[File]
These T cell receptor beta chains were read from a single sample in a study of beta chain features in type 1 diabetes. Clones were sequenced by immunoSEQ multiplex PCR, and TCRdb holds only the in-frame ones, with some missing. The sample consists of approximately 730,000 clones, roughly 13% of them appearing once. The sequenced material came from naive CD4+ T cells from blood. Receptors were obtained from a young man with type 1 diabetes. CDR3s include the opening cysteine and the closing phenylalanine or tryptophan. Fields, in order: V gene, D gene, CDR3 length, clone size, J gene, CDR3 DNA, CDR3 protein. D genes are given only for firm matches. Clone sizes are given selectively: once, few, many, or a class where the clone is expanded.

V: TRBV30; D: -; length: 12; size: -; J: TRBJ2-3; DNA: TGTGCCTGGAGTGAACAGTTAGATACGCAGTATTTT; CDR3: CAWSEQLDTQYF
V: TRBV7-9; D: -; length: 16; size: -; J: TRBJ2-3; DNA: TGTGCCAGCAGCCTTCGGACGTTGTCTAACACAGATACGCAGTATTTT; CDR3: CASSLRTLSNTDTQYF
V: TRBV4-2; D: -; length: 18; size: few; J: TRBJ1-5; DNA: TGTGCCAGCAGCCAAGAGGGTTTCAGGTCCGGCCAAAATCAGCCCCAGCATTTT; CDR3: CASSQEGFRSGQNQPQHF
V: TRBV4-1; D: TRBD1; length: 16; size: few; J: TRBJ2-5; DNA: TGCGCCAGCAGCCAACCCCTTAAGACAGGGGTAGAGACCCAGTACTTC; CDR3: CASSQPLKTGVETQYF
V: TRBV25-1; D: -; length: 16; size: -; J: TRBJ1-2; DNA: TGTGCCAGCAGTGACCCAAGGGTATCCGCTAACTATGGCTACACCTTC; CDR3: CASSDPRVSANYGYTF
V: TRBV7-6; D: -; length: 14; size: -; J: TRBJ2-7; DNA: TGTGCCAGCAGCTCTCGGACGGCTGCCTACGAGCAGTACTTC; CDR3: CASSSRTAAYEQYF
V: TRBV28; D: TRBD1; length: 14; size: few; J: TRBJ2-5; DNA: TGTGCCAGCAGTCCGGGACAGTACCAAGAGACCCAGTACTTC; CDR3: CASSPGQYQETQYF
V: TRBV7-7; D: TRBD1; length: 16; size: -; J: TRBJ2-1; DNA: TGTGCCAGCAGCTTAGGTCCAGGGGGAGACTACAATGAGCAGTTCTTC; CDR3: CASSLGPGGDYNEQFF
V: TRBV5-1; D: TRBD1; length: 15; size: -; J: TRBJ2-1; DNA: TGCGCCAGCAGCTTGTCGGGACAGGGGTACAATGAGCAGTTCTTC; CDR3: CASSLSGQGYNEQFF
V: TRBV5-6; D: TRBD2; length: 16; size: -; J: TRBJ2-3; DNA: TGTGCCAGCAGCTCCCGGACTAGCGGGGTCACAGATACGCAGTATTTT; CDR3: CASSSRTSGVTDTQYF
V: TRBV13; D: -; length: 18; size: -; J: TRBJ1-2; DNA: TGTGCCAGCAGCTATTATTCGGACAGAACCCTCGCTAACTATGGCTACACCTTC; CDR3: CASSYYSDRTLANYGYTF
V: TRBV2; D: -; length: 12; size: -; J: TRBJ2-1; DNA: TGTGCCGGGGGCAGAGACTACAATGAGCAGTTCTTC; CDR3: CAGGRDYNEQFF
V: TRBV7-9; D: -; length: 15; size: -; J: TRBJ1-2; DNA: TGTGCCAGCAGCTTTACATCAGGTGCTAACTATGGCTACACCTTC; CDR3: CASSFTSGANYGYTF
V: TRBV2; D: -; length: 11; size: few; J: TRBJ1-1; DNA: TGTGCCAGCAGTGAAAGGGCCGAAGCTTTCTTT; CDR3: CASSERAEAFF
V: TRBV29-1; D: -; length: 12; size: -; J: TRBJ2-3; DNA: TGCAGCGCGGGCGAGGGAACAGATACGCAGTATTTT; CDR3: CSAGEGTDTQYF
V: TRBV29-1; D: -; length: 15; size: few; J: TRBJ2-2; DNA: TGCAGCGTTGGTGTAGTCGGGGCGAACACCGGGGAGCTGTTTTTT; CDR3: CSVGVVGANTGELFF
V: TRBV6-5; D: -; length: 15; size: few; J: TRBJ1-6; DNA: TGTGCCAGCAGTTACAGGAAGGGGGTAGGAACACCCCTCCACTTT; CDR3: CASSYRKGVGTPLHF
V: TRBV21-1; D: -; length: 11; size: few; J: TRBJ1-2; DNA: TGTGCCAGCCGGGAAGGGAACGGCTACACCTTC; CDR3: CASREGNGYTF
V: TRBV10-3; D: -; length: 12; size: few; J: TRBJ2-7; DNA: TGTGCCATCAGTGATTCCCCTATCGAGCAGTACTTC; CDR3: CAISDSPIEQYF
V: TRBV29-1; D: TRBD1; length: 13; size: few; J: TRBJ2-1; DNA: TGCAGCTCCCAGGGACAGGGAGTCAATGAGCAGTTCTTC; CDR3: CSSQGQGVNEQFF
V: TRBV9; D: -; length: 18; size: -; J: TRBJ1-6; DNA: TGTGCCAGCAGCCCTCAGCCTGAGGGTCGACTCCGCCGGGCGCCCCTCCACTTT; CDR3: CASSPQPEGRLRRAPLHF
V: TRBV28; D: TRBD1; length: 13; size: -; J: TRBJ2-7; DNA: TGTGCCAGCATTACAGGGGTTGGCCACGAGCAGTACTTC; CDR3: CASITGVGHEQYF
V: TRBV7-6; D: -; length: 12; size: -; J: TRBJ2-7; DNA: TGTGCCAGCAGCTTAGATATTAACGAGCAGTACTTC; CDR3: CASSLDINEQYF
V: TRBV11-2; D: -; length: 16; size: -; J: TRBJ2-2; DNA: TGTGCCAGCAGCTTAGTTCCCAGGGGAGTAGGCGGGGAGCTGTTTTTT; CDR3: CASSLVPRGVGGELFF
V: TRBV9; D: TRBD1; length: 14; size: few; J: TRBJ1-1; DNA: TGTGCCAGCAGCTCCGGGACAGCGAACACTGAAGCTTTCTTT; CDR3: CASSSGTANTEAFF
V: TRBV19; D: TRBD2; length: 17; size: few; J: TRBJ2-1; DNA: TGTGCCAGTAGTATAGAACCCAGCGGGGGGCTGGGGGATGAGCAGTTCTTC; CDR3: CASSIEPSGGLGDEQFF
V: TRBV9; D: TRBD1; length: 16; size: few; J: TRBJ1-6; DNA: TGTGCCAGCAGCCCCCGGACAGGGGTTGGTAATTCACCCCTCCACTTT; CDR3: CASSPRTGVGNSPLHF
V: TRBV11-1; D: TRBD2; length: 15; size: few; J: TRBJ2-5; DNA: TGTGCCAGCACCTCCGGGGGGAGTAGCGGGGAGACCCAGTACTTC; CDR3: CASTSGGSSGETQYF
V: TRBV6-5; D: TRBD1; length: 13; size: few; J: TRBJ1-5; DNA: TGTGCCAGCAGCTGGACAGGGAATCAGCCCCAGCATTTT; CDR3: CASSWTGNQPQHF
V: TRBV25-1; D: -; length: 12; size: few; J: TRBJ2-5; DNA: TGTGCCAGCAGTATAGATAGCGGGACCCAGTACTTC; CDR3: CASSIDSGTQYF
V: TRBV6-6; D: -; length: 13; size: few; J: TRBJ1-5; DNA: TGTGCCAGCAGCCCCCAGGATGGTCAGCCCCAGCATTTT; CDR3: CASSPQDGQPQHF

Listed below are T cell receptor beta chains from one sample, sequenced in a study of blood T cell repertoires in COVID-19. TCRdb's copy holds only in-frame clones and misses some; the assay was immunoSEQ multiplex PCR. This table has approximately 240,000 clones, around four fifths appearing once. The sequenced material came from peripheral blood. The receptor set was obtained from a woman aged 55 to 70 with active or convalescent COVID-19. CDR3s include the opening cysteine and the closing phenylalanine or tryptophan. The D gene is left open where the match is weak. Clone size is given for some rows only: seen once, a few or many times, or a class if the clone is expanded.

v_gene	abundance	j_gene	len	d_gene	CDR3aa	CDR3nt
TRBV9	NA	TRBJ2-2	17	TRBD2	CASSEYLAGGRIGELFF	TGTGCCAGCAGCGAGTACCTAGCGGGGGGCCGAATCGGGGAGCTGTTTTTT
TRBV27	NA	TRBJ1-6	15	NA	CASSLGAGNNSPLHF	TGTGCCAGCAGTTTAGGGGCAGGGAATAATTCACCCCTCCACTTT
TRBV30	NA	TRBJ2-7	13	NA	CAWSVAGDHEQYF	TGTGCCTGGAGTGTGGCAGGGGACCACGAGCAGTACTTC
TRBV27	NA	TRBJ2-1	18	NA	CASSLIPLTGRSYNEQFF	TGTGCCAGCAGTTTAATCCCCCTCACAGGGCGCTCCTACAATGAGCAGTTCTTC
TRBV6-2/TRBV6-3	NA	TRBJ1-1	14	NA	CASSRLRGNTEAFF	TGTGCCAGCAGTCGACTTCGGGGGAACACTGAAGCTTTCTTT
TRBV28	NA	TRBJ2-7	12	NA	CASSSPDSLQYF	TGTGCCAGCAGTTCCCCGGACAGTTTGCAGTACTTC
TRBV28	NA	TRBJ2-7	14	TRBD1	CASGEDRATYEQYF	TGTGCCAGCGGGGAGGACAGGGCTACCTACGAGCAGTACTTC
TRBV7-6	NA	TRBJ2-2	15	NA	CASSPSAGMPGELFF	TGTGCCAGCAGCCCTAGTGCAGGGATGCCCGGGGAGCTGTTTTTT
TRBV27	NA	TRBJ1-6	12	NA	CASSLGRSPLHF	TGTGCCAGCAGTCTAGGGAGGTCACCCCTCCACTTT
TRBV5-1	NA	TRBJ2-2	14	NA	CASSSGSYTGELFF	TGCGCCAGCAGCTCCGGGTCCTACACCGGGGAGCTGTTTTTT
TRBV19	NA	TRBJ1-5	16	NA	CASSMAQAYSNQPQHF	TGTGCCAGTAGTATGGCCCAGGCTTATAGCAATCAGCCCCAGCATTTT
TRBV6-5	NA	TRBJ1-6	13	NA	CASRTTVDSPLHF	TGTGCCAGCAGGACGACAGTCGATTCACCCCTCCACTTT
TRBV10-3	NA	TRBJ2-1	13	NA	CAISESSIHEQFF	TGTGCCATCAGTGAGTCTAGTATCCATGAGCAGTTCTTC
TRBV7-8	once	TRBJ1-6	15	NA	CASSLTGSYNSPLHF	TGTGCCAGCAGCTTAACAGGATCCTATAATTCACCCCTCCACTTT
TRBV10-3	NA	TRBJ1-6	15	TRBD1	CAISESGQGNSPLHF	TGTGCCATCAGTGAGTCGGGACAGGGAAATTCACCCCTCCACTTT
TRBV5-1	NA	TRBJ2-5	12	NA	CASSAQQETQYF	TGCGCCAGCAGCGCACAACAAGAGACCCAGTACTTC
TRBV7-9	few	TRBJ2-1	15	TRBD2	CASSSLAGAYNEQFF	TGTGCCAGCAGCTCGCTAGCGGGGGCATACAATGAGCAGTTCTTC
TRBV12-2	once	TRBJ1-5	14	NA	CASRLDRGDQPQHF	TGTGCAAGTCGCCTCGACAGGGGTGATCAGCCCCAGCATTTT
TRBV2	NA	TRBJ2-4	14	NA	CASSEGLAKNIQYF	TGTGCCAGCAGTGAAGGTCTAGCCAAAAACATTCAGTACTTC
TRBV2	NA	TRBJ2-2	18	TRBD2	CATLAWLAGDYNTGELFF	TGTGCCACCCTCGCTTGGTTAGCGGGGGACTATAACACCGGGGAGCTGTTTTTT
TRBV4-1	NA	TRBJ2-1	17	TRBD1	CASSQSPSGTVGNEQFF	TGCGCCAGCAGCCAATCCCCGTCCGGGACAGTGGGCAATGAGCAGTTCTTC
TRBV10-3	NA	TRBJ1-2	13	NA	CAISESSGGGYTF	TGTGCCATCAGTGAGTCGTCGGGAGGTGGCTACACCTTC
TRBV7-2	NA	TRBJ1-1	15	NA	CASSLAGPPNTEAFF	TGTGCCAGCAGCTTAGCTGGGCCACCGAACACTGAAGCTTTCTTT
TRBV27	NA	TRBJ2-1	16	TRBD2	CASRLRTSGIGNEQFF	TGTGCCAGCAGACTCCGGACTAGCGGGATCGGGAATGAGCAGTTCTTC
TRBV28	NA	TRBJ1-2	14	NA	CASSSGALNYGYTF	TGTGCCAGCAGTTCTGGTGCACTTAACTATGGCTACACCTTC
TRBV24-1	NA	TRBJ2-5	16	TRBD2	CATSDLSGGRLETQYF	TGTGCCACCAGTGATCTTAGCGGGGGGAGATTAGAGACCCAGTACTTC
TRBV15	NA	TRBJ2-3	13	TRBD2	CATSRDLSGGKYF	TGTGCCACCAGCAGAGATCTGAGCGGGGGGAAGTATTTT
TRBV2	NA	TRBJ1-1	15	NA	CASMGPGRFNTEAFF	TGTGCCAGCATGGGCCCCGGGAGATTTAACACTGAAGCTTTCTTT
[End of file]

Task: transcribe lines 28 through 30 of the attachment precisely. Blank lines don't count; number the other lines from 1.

V: TRBV9; D: TRBD1; length: 16; size: few; J: TRBJ1-6; DNA: TGTGCCAGCAGCCCCCGGACAGGGGTTGGTAATTCACCCCTCCACTTT; CDR3: CASSPRTGVGNSPLHF
V: TRBV11-1; D: TRBD2; length: 15; size: few; J: TRBJ2-5; DNA: TGTGCCAGCACCTCCGGGGGGAGTAGCGGGGAGACCCAGTACTTC; CDR3: CASTSGGSSGETQYF
V: TRBV6-5; D: TRBD1; length: 13; size: few; J: TRBJ1-5; DNA: TGTGCCAGCAGCTGGACAGGGAATCAGCCCCAGCATTTT; CDR3: CASSWTGNQPQHF